Ontario winter festivals: the coolest days out

It’s not just Christmas that is the season to be jolly. In Ontario mid winter, with its lavish amounts of ice and snow, is a great excuse for a party. A short lull follows the new-year celebrations, and then Ontario’s winter carnival season kicks off with the Niagara Icewine Festival ( www.niagaraice winefestival.com) in the province’s great wine producing region set around the picturepostcard town of Niagaraon- the-Lake. Here carefully picked frozen grapes are destined to become Canada’s famously recherché dessert wine, and the harvest is celebrated in magical style. The 2008 festival takes place from 18-27 January, with outdoor icewine tastings, frozen art exhibitions, wine tours and more.

Meantime there are more epicurean festivities nearby in Toronto with the Wintercity festival ( www.toronto.ca ), a lively food and arts celebration that runs from 25 January to 7 February. Up in northern Ontario, Sault Ste Marie, or “The Soo” as the city is known locally, stages the Bon Soo Carnival ( www.bonsoo.on.ca). At this 10-day party, starting on 1 February, dog pulling competitions and crosscountry skiing take place along with big band and country music contests.

On Lake Simcoe in the pretty Muskoka region near Georgian Bay, Orillia hosts a Winter Carnival from 9 to 11 February ( www.orillia wintercarnival.ca) when chilly challenges include an ice fishing derby and a “polar bear dip” with hundreds of participants jumping into the freezing water in order to raise money for charity.

Other flamboyant festivals include the Dorset Snowball Winter Carnival ( www.dorset snowball.com) taking place south of Algonquin Park on 16 and 17 February.

But Ontario’s most spectacular winter celebration is Winterlude set over three weekends in and around Ottawa and taking place next year from 1 to 17 February ( www.winterlude.gc.ca). This will be the 30th such event for Canada’s capital, with activities including snowbowling, ice carving and snow sculpture competitions. Best of all are the skating events along the Rideau Canal, which is transformed into the world’s largest ice rink for the occasion.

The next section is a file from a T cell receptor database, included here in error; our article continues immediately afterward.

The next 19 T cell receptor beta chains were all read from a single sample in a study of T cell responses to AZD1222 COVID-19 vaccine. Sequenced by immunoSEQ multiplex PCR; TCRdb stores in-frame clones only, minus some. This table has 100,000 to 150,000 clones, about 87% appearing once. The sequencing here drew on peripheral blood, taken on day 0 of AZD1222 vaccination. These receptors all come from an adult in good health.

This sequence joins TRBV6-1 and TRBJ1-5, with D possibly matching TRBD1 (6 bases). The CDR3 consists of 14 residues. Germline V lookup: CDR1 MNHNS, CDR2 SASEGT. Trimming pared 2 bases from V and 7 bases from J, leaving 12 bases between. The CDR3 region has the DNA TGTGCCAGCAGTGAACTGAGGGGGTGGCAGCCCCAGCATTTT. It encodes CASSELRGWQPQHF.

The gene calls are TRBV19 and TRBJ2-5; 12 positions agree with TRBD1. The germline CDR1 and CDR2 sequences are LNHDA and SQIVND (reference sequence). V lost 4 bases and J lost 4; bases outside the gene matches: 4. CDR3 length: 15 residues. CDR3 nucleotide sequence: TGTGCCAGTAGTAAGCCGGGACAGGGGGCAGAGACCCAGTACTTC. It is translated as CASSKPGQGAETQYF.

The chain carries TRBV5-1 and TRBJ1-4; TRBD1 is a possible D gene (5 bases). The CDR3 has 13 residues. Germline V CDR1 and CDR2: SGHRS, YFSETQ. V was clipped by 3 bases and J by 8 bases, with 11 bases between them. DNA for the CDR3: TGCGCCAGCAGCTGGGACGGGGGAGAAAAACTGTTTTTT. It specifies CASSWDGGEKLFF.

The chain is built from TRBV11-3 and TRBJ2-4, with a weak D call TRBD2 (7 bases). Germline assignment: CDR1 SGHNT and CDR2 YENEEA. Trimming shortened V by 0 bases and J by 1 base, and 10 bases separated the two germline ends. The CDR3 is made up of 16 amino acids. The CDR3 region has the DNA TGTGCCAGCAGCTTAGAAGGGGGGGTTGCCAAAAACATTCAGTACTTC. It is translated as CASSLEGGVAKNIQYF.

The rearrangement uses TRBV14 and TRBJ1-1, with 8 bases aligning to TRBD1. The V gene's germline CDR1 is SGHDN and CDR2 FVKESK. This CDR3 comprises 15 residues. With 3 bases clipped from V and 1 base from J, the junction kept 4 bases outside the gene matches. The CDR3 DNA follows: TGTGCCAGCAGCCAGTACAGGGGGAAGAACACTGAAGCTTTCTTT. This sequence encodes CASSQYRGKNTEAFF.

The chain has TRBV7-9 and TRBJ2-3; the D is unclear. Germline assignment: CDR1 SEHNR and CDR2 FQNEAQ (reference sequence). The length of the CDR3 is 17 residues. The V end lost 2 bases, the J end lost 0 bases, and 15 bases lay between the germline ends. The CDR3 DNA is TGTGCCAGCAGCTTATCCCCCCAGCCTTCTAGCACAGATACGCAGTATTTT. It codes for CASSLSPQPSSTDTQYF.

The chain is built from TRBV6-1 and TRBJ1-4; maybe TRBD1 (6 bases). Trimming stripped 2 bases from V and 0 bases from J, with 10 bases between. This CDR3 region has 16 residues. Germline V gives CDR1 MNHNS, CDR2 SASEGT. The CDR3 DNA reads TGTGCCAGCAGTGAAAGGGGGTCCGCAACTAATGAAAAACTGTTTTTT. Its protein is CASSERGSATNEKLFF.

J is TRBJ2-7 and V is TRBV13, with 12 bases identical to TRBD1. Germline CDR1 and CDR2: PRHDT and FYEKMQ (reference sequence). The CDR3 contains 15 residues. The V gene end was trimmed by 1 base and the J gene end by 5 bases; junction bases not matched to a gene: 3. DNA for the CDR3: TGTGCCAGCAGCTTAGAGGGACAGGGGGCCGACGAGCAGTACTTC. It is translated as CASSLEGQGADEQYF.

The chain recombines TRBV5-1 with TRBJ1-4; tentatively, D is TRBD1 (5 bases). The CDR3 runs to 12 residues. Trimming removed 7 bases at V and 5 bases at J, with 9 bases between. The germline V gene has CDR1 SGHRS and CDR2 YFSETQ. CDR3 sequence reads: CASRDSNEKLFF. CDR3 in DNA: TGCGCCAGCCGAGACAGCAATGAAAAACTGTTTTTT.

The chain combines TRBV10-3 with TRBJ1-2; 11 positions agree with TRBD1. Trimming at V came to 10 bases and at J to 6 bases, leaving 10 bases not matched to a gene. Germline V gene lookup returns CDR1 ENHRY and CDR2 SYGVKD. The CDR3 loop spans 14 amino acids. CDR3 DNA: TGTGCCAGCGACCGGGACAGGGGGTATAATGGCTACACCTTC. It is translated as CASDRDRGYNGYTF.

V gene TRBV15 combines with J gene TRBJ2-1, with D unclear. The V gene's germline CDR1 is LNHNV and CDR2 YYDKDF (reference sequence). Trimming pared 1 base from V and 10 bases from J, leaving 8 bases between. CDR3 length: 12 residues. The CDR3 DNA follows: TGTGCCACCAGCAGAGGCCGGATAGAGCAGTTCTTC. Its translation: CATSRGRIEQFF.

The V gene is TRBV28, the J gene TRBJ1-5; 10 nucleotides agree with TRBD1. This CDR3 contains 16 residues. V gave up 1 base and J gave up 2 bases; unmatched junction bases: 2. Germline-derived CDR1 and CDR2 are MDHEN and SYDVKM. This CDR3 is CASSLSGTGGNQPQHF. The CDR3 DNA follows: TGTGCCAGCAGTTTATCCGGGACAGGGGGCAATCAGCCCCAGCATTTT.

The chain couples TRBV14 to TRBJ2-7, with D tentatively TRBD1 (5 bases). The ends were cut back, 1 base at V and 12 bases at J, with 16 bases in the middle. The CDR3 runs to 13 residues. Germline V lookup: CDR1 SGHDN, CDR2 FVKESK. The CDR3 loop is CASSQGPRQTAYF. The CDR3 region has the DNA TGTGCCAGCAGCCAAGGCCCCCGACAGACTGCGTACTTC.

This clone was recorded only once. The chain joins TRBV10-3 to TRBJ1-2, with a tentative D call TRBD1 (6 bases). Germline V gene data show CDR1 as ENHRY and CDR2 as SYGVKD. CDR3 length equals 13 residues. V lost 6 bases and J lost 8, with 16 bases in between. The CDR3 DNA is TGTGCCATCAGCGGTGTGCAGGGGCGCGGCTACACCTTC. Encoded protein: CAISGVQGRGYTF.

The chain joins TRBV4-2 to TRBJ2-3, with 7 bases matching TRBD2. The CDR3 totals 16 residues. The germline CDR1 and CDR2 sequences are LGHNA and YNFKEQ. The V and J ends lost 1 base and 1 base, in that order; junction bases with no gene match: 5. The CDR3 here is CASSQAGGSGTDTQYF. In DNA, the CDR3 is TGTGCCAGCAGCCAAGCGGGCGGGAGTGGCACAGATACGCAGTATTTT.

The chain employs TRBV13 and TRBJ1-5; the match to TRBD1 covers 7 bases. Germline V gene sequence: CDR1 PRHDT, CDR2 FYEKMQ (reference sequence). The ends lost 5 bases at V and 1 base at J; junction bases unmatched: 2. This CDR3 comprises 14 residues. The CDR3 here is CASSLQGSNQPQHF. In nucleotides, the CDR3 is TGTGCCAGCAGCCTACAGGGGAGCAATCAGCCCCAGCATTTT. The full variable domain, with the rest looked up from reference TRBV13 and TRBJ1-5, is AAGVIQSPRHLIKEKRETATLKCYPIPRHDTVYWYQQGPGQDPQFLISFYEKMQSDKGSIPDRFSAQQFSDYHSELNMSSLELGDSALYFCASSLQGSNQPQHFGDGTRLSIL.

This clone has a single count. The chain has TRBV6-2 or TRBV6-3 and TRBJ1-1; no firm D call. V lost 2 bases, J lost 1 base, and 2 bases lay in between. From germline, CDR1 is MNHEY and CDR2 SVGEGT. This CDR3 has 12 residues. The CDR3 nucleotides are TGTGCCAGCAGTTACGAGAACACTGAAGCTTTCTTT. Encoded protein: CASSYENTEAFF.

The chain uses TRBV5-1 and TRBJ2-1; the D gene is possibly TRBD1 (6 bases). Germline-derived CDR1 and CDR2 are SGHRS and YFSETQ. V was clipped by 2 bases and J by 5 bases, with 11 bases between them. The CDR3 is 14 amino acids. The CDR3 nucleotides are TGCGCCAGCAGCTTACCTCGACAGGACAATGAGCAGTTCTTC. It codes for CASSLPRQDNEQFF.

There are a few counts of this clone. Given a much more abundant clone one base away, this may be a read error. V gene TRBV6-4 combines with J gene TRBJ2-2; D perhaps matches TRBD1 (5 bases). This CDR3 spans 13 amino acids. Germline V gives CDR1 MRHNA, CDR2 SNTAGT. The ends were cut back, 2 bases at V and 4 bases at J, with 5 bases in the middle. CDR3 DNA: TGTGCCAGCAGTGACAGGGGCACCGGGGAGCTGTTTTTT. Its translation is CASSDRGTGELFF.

GETTING THERE AND GETTING AROUND

There have never been more options for reaching this vast land from Britain. And, once you reach Canada, travelling around is both easy and fun.

GETTING THERE: The main gateway is Toronto, with connections from a wide range of UK airports on low-cost and full-service airlines. Most services operate to Lester B Pearson, Toronto’s main airport; some Montreal and Vancouver are next, both in terms of population and the number of flight options from Britain. The capital, Ottawa, also has regular non-stop flights, as does Halifax in Nova Scotia, and the Albertan twin cities of Calgary and Edmonton.

The two big new developments, however, are both from Canadian Affair (020-7616 9177; www.canadianaffair.com). First, the company has pioneered lowcost transatlantic flights from Heathrow, with a weekends-only link on Air Transat to Toronto. Next, summer 2008 sees the first non-stop flights from the UK to Fredericton in New Brunswick; Canadian Affair is selling a weekly departure from Gatwick. This small and pretty city (Fredericton, not Gatwick) provides an excellent alternative to Halifax as gateway to the Maritime provinces, and makes the Gaspé Peninsula of Quebec much more accessible; Fredericton is closer even than Quebec City to this beautiful corner of Canada. “Early-bird” offers of £99 one-way are available until 30 September.

The other leading operators to Canada are Air Canada (0871 220 1111; www.aircanada.ca), British Airways (0870 950 8950; www.ba.com), Flyglobespan (0871 271 0415; www.flyglobespan.com), and Zoom (0870 240 0055; www.flyzoom.com).

GETTING AROUND:

Air: The two leading airlines for domestic flights are Air Canada and WestJet (001 403 444 2552; www.westjet.com). As in Europe, you can save cash by booking well in advance and selecting less popular flights.

Rail: The national rail operator is Via Rail (001 514 989 2626; www.viarail.ca), whose main transcontinental line extends from Halifax in Nova Scotia to Montreal, with onward connections to Toronto, and beyond there to Winnipeg, Edmonton and Vancouver. In addition, some individual provinces have big and busy networks of trains, in particular Ontario and British Columbia. The best site for research is www.seat61.com. The Via Rail website is well organised, and makes booking individual trips a breeze – but if you prefer to work with a UK agent, contact 1st Rail (0845 644 3545; www.1strail.com).

Bus: Greyhound (001 800 661 8747; www.greyhound.ca), based in Calgary, is the main long-distance bus operator, and has a wide range of discounted fares if you choose to book ahead. In addition, every province has a network of local operators.

CLICK HERE to explore Canada further.

CLICK HERE for Simon Calder's Canada podcast.

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